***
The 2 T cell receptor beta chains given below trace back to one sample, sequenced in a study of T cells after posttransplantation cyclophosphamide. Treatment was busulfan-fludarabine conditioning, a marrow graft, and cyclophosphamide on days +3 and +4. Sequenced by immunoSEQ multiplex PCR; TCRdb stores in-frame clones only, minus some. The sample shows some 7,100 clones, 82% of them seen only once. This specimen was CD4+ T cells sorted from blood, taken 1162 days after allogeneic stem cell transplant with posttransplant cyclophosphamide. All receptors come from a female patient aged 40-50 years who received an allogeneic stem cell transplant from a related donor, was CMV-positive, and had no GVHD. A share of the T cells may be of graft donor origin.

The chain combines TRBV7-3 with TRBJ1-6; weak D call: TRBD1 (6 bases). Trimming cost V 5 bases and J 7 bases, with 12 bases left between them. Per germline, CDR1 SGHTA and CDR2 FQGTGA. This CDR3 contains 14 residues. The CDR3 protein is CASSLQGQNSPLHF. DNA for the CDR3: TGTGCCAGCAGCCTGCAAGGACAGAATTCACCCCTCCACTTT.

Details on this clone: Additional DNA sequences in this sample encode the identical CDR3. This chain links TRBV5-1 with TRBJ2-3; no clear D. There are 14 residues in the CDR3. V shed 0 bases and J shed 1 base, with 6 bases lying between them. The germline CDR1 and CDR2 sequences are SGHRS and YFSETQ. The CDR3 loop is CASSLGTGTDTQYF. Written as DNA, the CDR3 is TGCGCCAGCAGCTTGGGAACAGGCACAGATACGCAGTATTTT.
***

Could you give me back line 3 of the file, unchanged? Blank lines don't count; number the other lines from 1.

Details on this clone: Additional DNA sequences in this sample encode the identical CDR3. This chain links TRBV5-1 with TRBJ2-3; no clear D. There are 14 residues in the CDR3. V shed 0 bases and J shed 1 base, with 6 bases lying between them. The germline CDR1 and CDR2 sequences are SGHRS and YFSETQ. The CDR3 loop is CASSLGTGTDTQYF. Written as DNA, the CDR3 is TGCGCCAGCAGCTTGGGAACAGGCACAGATACGCAGTATTTT.